On my first night in Cusco I ate at the Nuna Raymi restaurant.

You’ll find it tucked up on Triunfo Street, just around the corner from the cathedral.

It was an altogether more elegant experience than Hot Chicken where I’d had lunch earlier in the day.

The wooden tables were sparkling clean, for one thing, and decorated with vases full of fresh wild flowers.

Jose Cruz from Cachin near Lares in Calca was in town delivering a batch of potatoes grown in his community.

Nuna Raymi source everything on their menu from local communities around Cusco. Jose’s community supplied the potatoes that were used in the entree and mains and to make the colourful hand-cooked organic crisps sold at the door.

Jose told us that Nuna Raymi had basically saved his village. By sourcing their potatoes from the families in his village and paying a fair price for them, it provided a living for the entire village and also a future.

Young people could make a living tilling the land now instead of heading off to the bright lights of Cusco and trying their luck there.

Jose Cruz and the Nuna Rayma placemat (Peter Moore)
Closeup pf Jose's poncho (Peter Moore)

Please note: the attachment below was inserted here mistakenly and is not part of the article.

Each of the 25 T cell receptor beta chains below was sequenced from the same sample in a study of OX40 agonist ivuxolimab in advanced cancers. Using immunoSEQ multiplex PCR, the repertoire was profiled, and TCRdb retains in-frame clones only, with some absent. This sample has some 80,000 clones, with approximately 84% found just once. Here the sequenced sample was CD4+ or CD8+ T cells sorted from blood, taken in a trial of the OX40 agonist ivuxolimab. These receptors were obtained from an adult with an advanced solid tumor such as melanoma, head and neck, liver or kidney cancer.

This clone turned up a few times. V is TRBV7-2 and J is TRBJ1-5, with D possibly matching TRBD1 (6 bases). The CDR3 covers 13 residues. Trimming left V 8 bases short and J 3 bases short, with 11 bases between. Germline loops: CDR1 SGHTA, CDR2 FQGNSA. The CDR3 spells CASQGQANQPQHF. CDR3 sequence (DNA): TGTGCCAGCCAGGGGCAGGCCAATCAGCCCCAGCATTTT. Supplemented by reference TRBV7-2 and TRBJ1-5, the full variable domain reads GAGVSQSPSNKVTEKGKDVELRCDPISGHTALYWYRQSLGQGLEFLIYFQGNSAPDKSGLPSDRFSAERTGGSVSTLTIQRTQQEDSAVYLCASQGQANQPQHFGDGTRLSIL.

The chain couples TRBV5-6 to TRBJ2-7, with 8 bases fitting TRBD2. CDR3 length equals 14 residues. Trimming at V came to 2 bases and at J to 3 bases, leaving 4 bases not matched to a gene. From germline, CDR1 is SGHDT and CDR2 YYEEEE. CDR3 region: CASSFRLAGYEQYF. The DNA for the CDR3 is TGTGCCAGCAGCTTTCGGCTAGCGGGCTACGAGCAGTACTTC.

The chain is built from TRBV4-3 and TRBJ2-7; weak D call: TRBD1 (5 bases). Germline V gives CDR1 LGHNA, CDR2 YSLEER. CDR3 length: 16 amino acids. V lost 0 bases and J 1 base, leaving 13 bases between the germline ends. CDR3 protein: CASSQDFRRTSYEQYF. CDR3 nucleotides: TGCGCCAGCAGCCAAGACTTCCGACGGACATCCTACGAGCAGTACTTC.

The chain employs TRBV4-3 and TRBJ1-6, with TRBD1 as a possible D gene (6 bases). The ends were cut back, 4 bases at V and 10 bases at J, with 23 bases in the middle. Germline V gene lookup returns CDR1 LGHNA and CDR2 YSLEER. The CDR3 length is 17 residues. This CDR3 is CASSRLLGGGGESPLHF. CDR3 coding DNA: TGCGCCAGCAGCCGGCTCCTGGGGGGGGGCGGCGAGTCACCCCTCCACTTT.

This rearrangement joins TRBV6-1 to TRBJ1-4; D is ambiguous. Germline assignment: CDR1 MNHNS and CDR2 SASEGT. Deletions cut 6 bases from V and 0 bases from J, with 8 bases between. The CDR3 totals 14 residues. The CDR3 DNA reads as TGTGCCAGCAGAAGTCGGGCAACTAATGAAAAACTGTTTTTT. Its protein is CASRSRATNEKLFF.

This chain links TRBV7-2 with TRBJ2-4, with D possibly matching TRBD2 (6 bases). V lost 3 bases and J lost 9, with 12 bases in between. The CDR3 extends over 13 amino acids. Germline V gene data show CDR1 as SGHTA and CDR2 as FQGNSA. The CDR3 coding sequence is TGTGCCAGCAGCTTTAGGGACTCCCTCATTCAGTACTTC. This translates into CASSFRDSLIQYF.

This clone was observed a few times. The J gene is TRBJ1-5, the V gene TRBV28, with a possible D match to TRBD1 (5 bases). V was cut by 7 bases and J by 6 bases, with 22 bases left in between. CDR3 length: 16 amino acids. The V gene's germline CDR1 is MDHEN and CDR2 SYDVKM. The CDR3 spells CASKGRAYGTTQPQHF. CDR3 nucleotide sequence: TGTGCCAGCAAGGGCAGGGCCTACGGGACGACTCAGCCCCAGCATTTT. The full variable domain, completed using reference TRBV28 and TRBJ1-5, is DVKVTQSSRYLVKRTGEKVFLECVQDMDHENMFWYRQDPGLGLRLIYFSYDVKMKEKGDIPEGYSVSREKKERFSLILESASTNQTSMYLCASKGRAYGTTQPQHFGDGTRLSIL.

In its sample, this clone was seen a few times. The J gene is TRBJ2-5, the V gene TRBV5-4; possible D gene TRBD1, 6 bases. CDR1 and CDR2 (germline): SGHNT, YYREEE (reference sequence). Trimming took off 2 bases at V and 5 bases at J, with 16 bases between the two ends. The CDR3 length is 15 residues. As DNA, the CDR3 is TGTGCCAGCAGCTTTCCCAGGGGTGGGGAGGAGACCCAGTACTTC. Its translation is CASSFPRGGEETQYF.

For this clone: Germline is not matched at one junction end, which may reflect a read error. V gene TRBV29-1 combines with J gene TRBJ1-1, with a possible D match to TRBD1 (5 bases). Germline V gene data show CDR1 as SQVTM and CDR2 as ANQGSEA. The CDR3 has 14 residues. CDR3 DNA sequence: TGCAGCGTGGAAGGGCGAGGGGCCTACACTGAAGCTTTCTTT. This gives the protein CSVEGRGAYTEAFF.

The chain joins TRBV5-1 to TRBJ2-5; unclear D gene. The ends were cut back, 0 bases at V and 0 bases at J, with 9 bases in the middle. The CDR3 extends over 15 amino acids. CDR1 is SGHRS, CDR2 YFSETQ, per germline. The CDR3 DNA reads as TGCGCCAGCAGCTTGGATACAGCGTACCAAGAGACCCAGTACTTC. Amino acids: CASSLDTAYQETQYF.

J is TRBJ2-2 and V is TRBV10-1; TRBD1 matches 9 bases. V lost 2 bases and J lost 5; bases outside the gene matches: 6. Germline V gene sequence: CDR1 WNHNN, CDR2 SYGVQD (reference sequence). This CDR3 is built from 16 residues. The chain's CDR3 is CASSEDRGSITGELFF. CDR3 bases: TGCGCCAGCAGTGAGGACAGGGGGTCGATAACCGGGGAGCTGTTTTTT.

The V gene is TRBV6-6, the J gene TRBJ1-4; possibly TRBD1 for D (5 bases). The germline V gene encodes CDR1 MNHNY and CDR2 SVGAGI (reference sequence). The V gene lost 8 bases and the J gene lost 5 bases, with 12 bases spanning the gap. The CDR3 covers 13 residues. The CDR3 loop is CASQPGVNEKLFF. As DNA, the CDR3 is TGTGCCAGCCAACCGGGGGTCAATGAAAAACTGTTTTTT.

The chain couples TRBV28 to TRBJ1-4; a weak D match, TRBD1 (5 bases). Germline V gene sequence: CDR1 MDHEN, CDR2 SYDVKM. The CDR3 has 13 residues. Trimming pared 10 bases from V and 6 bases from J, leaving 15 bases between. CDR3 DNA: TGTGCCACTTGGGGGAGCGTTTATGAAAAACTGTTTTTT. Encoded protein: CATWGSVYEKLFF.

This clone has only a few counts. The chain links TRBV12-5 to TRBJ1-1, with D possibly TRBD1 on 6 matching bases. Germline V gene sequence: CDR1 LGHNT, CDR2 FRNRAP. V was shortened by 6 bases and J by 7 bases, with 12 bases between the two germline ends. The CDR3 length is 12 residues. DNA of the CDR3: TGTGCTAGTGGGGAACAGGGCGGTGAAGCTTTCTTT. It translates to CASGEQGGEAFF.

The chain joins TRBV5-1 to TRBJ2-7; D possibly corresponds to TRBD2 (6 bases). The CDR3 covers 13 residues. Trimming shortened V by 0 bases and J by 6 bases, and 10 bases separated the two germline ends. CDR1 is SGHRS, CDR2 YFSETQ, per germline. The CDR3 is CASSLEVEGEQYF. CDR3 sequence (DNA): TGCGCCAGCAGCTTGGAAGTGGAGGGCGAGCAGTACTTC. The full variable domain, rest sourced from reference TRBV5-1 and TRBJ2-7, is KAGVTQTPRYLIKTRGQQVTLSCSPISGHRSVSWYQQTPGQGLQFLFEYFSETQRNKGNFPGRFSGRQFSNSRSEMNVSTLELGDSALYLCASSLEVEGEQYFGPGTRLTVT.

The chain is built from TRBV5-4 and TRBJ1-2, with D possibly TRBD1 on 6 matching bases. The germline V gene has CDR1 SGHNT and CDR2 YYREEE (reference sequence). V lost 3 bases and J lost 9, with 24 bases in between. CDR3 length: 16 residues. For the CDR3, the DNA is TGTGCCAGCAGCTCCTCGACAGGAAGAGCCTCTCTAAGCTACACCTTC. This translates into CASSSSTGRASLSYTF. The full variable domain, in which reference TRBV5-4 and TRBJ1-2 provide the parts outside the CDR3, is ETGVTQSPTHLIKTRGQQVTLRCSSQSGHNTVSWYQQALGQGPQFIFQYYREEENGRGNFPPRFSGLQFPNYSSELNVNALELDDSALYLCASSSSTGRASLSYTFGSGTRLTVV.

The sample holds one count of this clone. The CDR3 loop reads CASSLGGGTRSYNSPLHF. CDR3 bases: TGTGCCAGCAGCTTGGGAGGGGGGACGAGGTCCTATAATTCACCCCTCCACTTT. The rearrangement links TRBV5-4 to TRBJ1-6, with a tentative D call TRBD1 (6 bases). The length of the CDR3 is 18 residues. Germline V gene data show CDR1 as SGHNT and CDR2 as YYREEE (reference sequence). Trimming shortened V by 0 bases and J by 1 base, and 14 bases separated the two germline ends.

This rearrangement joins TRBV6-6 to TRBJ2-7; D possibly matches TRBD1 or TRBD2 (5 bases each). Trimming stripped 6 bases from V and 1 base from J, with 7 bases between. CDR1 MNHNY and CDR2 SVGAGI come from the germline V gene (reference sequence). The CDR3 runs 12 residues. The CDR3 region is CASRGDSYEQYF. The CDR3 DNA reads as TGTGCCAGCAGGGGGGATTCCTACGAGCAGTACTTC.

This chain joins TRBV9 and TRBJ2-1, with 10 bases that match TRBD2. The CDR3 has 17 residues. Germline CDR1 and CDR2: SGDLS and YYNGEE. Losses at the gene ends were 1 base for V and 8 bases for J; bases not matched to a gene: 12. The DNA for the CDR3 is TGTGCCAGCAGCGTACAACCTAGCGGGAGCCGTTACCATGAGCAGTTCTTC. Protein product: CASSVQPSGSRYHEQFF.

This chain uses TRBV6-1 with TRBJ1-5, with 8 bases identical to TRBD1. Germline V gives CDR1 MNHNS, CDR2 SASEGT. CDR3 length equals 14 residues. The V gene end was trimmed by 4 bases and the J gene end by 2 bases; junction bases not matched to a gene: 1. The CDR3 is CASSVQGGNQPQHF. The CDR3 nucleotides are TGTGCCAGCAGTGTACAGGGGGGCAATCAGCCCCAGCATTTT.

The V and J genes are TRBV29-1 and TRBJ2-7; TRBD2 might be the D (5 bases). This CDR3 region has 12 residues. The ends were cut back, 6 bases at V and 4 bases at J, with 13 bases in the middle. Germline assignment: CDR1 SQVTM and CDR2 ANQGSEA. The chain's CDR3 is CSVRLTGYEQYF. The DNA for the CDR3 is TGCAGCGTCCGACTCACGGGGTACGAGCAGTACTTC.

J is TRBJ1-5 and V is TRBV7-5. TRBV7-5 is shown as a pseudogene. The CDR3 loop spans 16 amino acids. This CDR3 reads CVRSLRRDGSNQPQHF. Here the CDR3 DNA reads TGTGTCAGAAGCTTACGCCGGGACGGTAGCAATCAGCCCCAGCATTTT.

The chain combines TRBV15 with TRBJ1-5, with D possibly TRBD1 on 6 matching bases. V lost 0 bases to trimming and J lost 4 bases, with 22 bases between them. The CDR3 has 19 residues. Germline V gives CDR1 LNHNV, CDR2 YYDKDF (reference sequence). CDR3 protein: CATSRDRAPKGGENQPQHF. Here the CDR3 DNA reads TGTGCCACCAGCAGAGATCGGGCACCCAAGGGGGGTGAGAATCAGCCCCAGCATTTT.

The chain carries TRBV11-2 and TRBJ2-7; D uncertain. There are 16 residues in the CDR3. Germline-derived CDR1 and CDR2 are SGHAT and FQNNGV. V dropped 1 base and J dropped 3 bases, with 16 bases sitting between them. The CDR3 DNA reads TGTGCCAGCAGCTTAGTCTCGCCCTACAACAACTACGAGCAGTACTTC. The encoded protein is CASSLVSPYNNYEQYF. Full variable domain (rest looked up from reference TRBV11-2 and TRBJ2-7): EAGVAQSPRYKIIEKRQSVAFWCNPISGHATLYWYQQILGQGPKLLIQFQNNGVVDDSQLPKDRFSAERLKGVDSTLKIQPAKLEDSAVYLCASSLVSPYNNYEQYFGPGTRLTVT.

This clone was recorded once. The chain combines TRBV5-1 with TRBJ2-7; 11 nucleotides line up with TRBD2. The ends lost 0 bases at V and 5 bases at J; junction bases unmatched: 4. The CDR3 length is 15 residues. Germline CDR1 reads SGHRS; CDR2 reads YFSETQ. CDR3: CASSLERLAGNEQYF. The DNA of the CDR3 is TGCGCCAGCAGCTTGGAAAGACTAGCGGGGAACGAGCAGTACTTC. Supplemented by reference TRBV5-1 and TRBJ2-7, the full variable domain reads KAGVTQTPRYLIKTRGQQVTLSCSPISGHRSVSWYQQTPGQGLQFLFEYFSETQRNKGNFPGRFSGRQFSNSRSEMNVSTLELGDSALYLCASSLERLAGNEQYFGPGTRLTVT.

Jose pointed out his village on our placemats.

Jose pointed out his village on our placemats. They featured a map of the various communities that Nuna Raymi sources their produce from and the kind of goods each one provided.

Cachin was where the potatoes came from. Other villages supplied corn, quinoa and squash. Quispicanchi supplied the guinea pigs.

Jose was wearing elaborate traditional clothes. Spend anytime in the Sacred Valley and you learn that this is not an affectation. It is simple what the locals wear. 

The centrepiece was a beautiful hand-woven poncho, lovingly created for him by his wife.

Each symbol woven into its pattern had meaning.

I didn’t quite catch the significance of the terrifying looking insect, but I was told later it was a bee. 

Nuna Raymi placemat (Peter Moore)
Chef at work at Nuna Rayma (Peter Moore)

Peru famously has over 4,000 varieties of potatoes. 

Jose told us that the bright reds, yellows, blacks and purples of the potatoes was caused by the unique composition of the high Andean soil they grew in. 

They were also full of antioxidants, he said, making them the healthiest potatoes you’ll ever eat.

I can’t testify to that.

But I had them mashed with lemon and black and red quinoa in my entree and they were easily the tastiest potatoes I’ve ever eaten.